Sieving: Go vs C

Last year, for my Mastermath course Parallel Algorithms, I had to implement a sequential version of the famous Erathostenes' Sieve in C.

Recently I got interested in the Go Programming language, so I thought that implementing the same version of the Sieve (same operations, in the same order, even though probably it's not the most efficient implementation you can find) would have been a nice exercise, both for learning Go and for measuring its capabilities.

So, after having pleasantly discovered that Go can definitely be more compact than C, I looked for the number of primes below 100 millions and 1 billion, measuring the time (using the Linux command time) it took for both the implementations to find the result.

For the C Language, I run the tests for the non-optimized (i.e. -O0) and the higly optimized version (i.e. -O3) of the program, which I will denote respectively as C and C3.

Since I ran all the experiments not on a dedicated pc but on my laptop, a Intel Core i5 520M @ 2.40Ghz, 6Gb RAM, WD Caviar Black 500Gb 7200rpm, running Ubuntu 12.04 64bit, which was not a noise-free environment (I was using it in the meantime, so there were some programs running), I ran those experiments 20+ times (especially for the 1 billion case, since it roughly takes 20 seconds for the programs to finish, leaving space for a lot of interference) and took the best results.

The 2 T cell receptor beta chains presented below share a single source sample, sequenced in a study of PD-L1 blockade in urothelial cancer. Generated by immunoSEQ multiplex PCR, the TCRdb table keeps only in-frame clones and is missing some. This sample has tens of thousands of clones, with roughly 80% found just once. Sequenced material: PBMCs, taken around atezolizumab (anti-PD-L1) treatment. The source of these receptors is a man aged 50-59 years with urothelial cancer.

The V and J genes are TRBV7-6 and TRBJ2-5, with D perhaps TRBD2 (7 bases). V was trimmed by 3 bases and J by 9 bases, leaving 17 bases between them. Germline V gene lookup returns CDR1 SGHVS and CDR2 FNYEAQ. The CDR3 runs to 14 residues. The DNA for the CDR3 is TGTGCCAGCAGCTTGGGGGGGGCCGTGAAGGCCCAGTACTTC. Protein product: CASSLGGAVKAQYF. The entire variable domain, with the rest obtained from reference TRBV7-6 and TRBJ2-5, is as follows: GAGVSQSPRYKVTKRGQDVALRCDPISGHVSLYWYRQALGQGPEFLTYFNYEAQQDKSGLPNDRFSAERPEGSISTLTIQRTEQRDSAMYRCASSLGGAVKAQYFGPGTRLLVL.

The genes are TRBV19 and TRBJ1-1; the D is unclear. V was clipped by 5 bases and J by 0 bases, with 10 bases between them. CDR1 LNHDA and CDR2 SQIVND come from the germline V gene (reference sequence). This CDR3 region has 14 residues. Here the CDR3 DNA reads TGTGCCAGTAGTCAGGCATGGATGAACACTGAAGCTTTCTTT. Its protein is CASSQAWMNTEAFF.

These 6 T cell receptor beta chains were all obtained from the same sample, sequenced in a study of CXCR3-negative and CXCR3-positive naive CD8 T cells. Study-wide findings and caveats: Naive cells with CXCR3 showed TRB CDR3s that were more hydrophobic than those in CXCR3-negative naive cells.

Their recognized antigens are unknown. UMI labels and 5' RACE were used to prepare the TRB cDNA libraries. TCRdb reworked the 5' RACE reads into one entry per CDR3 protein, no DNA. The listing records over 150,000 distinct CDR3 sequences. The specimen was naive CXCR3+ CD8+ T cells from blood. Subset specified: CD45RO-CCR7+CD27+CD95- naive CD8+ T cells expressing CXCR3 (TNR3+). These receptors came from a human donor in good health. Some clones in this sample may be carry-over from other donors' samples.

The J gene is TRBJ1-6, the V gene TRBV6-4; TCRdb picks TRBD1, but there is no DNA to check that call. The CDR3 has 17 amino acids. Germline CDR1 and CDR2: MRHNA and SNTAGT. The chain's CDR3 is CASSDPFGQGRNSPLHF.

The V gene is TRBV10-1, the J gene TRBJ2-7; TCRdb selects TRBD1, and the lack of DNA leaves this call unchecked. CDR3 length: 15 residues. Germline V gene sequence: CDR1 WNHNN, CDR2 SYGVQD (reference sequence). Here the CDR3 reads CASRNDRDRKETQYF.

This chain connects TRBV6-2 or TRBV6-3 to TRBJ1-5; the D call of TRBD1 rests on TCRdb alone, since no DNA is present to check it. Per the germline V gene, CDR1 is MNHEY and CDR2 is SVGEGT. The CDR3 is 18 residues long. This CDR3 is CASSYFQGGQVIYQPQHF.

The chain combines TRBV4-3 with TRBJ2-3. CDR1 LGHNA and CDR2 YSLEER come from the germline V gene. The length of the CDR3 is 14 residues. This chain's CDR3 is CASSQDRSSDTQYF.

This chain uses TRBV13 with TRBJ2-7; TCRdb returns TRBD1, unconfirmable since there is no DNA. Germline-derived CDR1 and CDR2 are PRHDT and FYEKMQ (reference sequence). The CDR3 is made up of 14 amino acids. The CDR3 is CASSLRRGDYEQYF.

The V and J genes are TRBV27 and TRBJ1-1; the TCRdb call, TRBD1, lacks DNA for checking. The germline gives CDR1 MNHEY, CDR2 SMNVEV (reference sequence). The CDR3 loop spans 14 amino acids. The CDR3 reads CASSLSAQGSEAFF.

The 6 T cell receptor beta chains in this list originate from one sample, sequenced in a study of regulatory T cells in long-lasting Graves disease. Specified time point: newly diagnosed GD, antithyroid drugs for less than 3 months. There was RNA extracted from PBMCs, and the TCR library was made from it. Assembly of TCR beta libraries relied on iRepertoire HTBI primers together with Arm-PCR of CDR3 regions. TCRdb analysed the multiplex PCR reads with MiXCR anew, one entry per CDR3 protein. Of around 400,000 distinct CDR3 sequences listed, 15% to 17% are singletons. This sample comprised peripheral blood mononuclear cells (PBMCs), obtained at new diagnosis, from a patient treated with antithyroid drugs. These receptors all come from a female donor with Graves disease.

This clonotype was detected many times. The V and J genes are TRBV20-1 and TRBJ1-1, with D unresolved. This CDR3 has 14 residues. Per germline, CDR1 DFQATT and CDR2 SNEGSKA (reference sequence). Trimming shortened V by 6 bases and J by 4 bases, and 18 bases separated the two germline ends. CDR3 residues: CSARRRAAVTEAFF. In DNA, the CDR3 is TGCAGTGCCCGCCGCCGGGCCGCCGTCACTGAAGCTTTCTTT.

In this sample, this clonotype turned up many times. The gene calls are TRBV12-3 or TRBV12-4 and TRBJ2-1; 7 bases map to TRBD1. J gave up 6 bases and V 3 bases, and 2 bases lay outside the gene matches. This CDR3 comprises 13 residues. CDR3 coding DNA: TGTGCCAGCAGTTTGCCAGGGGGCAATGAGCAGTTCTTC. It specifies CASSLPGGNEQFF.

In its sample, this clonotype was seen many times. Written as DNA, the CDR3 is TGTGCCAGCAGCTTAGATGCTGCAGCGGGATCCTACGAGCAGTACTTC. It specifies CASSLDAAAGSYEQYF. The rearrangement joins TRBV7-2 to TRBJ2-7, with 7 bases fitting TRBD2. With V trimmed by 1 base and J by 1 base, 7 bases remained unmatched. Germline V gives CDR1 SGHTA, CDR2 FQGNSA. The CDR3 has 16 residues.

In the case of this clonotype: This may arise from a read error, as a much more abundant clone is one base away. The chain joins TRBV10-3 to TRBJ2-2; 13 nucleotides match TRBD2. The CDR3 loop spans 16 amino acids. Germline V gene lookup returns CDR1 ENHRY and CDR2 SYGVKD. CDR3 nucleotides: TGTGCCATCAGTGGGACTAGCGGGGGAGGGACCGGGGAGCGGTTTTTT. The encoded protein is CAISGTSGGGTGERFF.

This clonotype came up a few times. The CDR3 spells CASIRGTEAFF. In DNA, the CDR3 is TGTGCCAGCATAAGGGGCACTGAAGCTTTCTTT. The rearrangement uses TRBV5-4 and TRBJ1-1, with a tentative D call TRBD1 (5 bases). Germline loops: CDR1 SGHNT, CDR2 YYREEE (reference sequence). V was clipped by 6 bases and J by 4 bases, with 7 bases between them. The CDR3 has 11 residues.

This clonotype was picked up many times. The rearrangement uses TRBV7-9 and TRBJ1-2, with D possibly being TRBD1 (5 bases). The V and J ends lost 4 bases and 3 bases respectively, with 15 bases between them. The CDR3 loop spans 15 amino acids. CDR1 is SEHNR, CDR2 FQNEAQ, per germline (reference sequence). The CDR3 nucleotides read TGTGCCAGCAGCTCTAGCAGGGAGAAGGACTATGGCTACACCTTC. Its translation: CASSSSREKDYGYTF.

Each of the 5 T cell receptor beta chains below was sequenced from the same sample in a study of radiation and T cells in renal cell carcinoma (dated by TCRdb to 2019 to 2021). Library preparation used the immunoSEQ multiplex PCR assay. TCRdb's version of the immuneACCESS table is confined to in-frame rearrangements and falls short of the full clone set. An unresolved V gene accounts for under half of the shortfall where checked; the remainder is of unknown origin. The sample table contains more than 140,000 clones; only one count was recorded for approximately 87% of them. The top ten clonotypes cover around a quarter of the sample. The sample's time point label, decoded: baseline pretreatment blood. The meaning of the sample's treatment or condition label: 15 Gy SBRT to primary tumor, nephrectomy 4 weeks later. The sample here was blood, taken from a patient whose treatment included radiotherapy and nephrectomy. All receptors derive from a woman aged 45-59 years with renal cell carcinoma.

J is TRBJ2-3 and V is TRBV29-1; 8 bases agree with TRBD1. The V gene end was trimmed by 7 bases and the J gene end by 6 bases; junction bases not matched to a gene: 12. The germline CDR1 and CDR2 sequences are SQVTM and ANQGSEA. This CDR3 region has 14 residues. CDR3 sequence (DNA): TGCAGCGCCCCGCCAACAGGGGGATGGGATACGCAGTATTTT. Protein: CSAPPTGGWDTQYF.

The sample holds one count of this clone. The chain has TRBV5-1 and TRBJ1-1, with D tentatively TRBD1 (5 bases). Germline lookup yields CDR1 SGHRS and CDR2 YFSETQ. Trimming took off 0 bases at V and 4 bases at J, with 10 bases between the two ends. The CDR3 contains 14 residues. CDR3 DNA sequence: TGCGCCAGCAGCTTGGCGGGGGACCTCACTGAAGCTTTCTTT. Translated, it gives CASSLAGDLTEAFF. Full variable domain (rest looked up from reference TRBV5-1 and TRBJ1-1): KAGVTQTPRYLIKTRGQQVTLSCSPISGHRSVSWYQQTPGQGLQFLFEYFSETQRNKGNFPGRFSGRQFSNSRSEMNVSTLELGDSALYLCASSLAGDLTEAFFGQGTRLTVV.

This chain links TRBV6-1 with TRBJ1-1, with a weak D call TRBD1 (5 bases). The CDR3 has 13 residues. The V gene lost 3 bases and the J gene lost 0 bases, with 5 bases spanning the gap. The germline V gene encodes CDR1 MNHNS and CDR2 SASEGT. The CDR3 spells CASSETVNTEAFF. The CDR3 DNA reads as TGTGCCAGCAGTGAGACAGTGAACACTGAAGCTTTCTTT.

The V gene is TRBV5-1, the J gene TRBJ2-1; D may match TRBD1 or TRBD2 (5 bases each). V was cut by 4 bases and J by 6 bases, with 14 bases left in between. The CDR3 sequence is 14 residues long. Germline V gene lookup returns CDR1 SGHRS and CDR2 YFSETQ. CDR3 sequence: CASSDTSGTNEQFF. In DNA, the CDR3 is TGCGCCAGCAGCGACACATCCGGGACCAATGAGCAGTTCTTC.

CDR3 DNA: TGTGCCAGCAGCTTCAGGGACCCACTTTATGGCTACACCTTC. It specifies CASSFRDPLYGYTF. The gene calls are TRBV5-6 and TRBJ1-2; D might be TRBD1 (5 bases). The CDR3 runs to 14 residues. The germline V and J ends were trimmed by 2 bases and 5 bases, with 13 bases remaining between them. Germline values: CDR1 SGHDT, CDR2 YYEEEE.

You can find the source code of the C implementation in seq.c and seqSieve.c (with the actual computations), while the Go version can be found in simple_sieve.go.

The data obtained is the following:

108

  • C: 2.78 s
  • C3: 1.71 s
  • Go: 1.98 s

109

  • C: 26.15 s
  • C3: 20.01 s
  • Go: 19.87 s

Which can be prettily organized as the following bar graph:

Clearly (and surprisingly), the performance of the Go programming language can be compared to one of C with the highest level of optimization, even beating it for the 109 case.

Last year I was able to speed up considerably the generation of primes by splitting the computation among a good amount of processors, using BSPonMPI. Will we be able to get a similar boost in performance using parallelism with Go? If yes, to what extent?

This is definitely worth a deeper investigation.

Davide Taviani · 9 September 2012
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